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MySQL ngram Full-Text Parser

In this article, we are going to learn the use of MySQL ngram full-text parser that supports full-text searches for ideographic languages such as Japanese, Chinese, and Korean.

The built-in MySQL full-text parser uses delimiter as a white space between words that determines the beginning and end of words. The full-text parser has a limitation when working with ideographic languages such as Japanese, Chinese, and Korean because they do not use word delimiters.

MySQL provides the ngram full-text parser to overcome this issue. After MySQL version 5, MySQL provides the ngram full-text parser as a built-in server plugin. Similar to other built-in plugins, MySQL loads this plugin automatically when the database server is started. The ngram full-text parser is supported for both InnoDB and MyISAM storage engines in MySQL.

According to its definition in MySQL, an ngram is a contiguous sequence of a number of characters from a given sequence of text. Its main function is to tokenize a sequence of text into a contiguous sequence of n characters. For example, by using the ngram full-text parser, we can tokenize the string "java" for different values of N as follows:

Creating a FULLTEXT Index with the ngram Parser

We can create a FULLTEXT index with the ngram parser by specifying WITH PARSER ngram in the CREATE TABLE, ALTER TABLE, or CREATE INDEX statement.

Consider the following example that creates a table named "articles" and add the title and body column with an ngram full-text parser.

Next, we will use the SET NAMES statement that sets the character set to UTF8MB4 as below:

Next, insert sample data (Simplified Chinese text) into this table as below:

Fourth, we will use the below statement to see how the ngram tokenizes the data:

We will get the below result:

MySQL ngram Full-Text Parser

This type of statement helps in troubleshooting purposes. For example, if we search a word that does not include it, then the word assumes as a stopword and may not be indexed, or it could be another reason.

Setting ngram Token Size

In the previous example, we can see that by default, the token size (n) in the ngram is 2. If we want to change the default token size, we need to use the ngram_token_size configuration option that's value ranges between 1 and 10. It is to note that the smaller token size makes a smaller full-text search index and also provides fast search.

The ngram_token_size is a read-only variable, so we can set its value using the below two options only:

1. In the start-up string:

2. In the configuration file:

Space handling in ngram Parser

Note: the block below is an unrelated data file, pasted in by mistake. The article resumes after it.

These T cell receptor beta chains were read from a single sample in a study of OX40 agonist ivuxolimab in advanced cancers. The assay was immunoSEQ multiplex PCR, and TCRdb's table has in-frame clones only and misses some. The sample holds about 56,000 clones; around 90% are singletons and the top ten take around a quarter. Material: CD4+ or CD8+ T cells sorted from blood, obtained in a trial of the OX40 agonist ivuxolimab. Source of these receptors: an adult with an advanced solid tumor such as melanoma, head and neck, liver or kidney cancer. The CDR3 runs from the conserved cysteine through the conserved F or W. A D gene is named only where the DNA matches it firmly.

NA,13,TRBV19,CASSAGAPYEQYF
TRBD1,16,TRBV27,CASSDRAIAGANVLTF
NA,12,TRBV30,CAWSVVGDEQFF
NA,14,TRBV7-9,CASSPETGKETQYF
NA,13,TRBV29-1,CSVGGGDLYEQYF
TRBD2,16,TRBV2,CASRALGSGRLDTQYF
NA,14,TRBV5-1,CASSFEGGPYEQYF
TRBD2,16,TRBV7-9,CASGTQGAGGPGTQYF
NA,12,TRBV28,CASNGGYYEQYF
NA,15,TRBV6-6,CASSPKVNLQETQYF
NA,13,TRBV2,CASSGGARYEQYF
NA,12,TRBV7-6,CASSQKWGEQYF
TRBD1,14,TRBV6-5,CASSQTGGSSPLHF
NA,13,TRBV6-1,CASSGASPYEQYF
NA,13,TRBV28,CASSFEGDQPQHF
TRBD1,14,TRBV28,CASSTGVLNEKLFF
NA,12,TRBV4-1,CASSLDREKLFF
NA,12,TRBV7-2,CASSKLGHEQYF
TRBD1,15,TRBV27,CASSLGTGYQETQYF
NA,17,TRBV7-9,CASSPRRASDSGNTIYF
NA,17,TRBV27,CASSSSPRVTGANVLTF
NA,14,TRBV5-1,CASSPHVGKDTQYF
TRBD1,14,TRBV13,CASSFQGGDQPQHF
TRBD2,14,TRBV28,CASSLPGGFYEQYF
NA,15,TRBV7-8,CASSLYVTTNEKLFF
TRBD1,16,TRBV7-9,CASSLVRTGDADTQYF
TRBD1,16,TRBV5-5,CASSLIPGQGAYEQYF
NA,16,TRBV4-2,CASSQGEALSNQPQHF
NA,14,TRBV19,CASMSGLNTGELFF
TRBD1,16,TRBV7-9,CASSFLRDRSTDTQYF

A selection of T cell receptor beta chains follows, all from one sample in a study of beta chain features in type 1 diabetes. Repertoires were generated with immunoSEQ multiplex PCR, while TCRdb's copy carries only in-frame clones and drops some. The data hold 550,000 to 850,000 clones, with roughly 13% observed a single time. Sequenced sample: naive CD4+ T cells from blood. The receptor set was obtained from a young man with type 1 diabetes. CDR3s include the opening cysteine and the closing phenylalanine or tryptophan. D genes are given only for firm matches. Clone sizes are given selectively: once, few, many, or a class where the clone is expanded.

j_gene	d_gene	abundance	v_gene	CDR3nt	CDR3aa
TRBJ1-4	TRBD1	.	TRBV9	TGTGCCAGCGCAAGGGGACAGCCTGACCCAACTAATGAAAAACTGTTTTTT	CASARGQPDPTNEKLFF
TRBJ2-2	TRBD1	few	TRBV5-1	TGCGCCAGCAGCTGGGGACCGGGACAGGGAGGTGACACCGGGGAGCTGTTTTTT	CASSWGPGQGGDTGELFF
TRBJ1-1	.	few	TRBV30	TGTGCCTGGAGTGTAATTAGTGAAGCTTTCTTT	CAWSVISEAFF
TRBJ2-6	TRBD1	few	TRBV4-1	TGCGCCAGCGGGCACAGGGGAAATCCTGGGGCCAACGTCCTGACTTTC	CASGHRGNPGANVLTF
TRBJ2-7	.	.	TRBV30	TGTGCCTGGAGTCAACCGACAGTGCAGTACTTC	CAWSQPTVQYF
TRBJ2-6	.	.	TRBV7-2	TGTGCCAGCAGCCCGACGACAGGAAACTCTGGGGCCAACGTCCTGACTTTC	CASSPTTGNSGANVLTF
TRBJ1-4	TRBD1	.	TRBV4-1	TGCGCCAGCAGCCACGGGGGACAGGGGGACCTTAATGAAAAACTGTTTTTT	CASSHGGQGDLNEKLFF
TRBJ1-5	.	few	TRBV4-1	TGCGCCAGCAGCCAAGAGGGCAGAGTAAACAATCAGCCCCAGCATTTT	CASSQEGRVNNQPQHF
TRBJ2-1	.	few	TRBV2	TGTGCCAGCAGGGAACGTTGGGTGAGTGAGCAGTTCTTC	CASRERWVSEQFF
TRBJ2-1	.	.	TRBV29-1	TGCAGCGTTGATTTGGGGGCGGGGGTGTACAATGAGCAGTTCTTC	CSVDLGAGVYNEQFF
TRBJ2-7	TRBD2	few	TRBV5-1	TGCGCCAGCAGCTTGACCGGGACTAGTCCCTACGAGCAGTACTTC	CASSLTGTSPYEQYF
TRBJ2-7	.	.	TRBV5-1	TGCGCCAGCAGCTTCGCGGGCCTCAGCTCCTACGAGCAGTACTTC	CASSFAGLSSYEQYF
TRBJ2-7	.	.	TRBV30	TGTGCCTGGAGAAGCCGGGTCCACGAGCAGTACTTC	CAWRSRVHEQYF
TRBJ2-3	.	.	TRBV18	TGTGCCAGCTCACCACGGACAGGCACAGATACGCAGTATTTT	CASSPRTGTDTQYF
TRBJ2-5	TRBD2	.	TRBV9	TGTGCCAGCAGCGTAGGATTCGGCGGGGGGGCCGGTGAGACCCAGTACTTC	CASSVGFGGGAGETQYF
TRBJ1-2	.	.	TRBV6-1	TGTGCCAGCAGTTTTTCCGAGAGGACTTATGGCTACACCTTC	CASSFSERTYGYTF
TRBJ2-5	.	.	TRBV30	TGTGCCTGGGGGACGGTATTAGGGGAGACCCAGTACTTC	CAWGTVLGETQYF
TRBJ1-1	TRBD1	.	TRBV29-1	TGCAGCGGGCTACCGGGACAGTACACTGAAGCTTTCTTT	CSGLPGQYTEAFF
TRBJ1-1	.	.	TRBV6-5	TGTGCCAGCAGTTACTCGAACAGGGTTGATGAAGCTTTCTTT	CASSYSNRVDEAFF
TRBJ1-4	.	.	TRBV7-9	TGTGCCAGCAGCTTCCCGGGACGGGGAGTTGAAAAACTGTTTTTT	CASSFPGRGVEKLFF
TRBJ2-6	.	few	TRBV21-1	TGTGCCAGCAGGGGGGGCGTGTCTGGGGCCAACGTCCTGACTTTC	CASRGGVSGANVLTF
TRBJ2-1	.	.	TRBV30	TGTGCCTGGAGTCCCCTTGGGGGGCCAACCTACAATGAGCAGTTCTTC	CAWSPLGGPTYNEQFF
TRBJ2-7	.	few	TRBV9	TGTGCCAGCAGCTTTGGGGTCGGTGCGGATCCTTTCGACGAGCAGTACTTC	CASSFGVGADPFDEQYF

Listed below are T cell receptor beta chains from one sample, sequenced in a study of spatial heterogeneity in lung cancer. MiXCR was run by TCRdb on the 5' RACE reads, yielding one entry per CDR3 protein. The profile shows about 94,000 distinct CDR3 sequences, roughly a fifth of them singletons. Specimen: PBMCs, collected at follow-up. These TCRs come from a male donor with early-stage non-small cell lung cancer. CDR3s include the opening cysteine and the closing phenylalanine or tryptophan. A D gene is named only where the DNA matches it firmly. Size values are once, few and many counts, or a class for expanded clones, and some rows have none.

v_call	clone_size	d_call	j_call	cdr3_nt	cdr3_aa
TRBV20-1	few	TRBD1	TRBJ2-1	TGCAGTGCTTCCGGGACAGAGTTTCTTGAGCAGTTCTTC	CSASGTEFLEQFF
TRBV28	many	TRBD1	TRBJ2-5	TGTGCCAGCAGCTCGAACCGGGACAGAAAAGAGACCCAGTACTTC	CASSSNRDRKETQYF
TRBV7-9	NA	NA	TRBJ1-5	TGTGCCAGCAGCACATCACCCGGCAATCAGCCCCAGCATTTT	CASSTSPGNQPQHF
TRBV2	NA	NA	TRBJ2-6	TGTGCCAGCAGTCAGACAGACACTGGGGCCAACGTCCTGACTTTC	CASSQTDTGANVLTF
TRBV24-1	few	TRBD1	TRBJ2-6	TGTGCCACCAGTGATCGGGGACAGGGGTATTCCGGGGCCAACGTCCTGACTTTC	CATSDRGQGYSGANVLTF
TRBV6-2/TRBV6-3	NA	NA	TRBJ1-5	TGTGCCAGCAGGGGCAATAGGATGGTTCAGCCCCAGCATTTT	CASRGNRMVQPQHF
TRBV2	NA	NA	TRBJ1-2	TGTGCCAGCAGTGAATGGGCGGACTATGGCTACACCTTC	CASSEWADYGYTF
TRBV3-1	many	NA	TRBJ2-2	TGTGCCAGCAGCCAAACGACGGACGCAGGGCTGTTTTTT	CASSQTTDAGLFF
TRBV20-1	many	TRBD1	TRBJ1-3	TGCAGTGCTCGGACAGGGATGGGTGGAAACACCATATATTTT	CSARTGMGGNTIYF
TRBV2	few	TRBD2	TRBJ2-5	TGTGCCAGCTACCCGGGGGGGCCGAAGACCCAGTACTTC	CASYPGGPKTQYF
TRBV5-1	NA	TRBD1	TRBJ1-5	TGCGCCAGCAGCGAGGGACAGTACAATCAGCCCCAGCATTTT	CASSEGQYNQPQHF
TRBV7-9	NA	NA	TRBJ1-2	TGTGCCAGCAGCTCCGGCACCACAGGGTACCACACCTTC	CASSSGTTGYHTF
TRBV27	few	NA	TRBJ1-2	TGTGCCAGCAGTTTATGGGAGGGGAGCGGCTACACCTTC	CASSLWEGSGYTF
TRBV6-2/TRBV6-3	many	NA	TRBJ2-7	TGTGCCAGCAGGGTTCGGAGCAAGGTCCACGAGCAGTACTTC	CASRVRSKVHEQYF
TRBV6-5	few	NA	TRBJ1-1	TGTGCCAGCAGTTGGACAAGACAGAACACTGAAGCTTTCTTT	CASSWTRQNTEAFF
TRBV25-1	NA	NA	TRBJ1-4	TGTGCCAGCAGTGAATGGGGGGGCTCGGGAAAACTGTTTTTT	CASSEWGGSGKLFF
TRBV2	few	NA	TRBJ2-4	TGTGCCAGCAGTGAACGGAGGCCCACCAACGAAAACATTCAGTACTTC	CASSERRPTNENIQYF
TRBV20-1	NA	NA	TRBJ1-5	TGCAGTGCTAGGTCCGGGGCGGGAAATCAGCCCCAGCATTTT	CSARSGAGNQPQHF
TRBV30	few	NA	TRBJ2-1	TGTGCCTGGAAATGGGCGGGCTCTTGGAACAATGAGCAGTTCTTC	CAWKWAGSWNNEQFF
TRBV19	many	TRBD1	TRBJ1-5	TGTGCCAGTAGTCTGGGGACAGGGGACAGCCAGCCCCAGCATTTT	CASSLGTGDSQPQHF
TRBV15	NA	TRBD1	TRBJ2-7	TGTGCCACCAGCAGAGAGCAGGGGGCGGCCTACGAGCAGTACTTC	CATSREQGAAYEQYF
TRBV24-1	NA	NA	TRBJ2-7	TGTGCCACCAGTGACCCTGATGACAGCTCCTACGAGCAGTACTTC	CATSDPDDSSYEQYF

Space is eliminated in the ngram parser when parsing. For example:

  • "ab cd" is parsed to "ab", "cd"
  • "a bc" is parsed to "bc"

ngram Parser Phrase Search

MySQL converted the phrase searches into ngram phrase searches. For example, we have a phrase search "abc" that is converted to "ab bc", returns results containing "abc" and "ab bc".

If we have a search phrase "abc def" that is converted to "ab bc de ef", it returns results containing "abc def" and "ab bc de ef". It does not return the document that contains "abcdef".

The below statement displays the search for the phrase ?? in the articles table:

Here is the result:

MySQL ngram Full-Text Parser

Processing different search mode with ngram

Here, we will process the search result with ngram using the below modes:

Natural Language Mode

The NATURAL LANGUAGE search mode converted the search term to a union of ngram values. For example, if the token size is 2, the search term "mysql" can be converted into my ys sq and ql. See the below statement:

We will get the desired result:

MySQL ngram Full-Text Parser

Boolean Mode

The Boolean search mode converted the search term to an ngram phrase search. See the below statement:

We will get the desired result:

MySQL ngram Full-Text Parser

ngram Parser Wildcard Search

When we use wildcard characters for searching in the ngram parser, it may return unexpected results. Because the ngram FULLTEXT index contains only ngrams, that's why it does not know the beginning of terms.

The following rules are used to perform a search using ngram full-text indexes with wildcards:

1. If the ngram token size is longer than the prefix term in the wildcard, the query returns all documents that contain ngram tokens starting with the prefix term. For example:

We will get the below result:

MySQL ngram Full-Text Parser

2. If the ngram token size is shorter than the prefix term in the wildcard, MySQL will convert the prefix term to an ngram phrase and the wildcard operator is ignored. For example

We will get the below result where the term "mysql" is converted into ngram phrases: "my" "ys" "sq" "ql".

MySQL ngram Full-Text Parser

Handling Stopwords in ngram Parser

The ngram parser compares words for entries in the stopword list. If they are equal, the word is excluded from the index.

The ngram parser handled stopword differently. It excludes the tokens that contain stopwords instead of excluding tokens that are equal to the stopword list.

For example, if the ngram_token_size is two and the document contains "a,b", then the ngram parser tokenize them as "a," and ",b". If a comma (",") is a stopword, then both "a," and ",b" are excluded because they contain a comma.

It is noted that the ngram parser uses the default stopword list in English. If we want to use other languages, we must create our own.

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